It happens. It happened to me in the pandemic. Fortunately my boyfriend could support us if it came to it and I had savings to keep me going and a continually full pipeline of potential clients to pick back up in a few weeks. If all my clients ran away tomorrow, I’ve got another 7 on the waitlist and 5 warm leads.

Are you comfortable with shameless self-promotion?

If you’re not up for putting yourself out there and showing up both online and at networking events then you need to either factor in paying someone to do your lead generation or stick with a job that has a business development team to bring the work in for you.

The biggest reason freelancers fail is their failure to market themselves. The feast-famine cycle that traditionally plagues freelancers is down to a lack of continued business development efforts ensuring you have a consistent pipeline of work coming through.

 

What do you need to take the next step?

Do you need to gather some savings? Clients? Resources i.e. templates? Write that sh*t down. If you had 7 days off the clock before you started your freelance career what would you need to do? Who would you need to hire or speak to? What processes need setting up? Do you need a second screen and a desk or a co-working space membership? A better camera?

Prioritise and execute.

Don’t spend hours at the drawing board. It’s better to launch a crap site now and update it later, it doesn’t need to be perfect it just needs to function.

 

What’s holding you back?

If you had all the resources and time in the world, what would be your hurdle?

If you’ve got a mental block and would feel like you’d be free-falling or drowning without the safety net of a secure role or lack in confidence to put yourself out there, consider speaking to a business consultant.  They can help you clarify and overcome these limiting beliefs, plus, it’s way cheaper than telling your manager to do one then running a failing business three weeks later, after investing hundreds or even thousands in your shiny new brand, site, email footer and software packages.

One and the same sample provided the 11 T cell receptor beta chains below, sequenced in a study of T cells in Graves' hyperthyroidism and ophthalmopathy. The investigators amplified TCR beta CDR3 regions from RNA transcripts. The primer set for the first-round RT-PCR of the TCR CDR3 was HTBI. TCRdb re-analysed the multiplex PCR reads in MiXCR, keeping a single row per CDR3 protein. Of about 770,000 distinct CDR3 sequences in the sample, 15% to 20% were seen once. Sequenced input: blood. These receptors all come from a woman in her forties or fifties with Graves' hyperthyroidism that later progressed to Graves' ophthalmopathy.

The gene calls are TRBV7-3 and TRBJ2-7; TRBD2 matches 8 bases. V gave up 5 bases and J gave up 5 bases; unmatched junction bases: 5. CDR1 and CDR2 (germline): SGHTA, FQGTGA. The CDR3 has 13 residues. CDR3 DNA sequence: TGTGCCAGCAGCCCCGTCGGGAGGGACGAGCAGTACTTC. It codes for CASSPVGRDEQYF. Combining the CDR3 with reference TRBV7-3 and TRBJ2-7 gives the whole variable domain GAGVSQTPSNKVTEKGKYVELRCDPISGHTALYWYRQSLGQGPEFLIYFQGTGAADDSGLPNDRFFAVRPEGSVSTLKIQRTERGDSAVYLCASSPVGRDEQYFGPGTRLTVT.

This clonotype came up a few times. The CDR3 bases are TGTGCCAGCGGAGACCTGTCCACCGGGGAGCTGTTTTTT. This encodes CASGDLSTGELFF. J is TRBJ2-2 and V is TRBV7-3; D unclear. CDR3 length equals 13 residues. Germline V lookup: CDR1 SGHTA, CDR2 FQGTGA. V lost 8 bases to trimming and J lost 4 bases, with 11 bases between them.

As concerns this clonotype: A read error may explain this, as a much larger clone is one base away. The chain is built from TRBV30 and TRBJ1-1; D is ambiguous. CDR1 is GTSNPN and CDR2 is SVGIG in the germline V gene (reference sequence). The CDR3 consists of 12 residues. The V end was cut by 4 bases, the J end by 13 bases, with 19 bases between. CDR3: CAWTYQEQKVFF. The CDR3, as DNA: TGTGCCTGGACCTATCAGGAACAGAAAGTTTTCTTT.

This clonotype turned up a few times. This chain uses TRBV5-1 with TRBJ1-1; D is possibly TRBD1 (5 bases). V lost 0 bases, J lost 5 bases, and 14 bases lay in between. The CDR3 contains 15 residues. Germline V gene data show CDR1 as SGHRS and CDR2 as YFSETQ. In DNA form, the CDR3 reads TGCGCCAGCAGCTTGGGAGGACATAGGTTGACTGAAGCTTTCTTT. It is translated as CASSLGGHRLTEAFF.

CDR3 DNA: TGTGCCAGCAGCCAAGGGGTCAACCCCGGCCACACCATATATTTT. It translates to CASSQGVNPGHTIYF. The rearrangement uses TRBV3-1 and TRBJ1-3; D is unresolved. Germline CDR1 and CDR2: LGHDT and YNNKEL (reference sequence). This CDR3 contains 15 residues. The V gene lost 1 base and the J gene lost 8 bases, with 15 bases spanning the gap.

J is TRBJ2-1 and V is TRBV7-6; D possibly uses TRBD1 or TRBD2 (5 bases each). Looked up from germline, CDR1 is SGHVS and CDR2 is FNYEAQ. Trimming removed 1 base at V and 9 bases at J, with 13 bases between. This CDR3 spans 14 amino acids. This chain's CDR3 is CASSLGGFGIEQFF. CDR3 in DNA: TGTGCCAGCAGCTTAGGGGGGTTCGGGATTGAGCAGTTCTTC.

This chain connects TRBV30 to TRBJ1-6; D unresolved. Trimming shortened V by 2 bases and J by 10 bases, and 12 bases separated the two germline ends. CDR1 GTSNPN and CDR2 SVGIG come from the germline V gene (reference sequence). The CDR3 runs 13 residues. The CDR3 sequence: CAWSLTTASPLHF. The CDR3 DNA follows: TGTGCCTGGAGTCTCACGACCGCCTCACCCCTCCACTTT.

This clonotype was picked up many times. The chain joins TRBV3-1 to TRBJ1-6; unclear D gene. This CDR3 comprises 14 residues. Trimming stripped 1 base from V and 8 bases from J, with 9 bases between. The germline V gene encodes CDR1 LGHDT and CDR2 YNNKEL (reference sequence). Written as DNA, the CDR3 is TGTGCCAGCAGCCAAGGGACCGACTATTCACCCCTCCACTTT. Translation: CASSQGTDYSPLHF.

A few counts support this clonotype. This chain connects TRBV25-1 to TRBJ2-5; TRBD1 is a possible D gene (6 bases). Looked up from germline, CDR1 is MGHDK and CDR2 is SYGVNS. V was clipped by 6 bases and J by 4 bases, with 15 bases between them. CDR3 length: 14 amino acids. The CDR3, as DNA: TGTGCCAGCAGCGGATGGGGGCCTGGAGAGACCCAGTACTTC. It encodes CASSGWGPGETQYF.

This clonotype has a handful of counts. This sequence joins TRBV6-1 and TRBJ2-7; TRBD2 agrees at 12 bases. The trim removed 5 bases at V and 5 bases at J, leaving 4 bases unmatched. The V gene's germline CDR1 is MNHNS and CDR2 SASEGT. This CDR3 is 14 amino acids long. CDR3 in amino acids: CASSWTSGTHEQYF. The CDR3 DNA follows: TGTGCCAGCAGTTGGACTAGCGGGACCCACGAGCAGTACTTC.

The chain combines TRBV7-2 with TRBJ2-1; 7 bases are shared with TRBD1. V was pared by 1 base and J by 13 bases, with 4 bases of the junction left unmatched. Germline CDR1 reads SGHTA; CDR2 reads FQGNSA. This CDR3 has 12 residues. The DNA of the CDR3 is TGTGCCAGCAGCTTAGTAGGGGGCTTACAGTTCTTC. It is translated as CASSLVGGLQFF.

What’s the long-term goal here?

Where do you see yourself in five years? Are you saving up for something, wanting to build an agency or empire? Wanting to see the world?

If you’re right at the start of your career, time in industry is invaluable. Going freelance straight from uni without the corporate experience and case studies or network already is going to be like running through mud. I highly recommend real-world agency experience so you can learn to use software, industry best practices, templates and have some results and testimonials to use when pitching to clients to show what you can do.

If freelancing aligns with where you want to be in a few years’ time, sod it, set a date with destiny and start booking clients in and press the big old send on that resignation.

 

I’d love to hear your thought processes on this one and what conclusion you came to! Spurred on to quit the rat race or feeling pretty comfortable in your current role?

 

If you’re thinking of taking that leap, you can read about the pros and cons of freelancing here.

Ready to work together? Lets go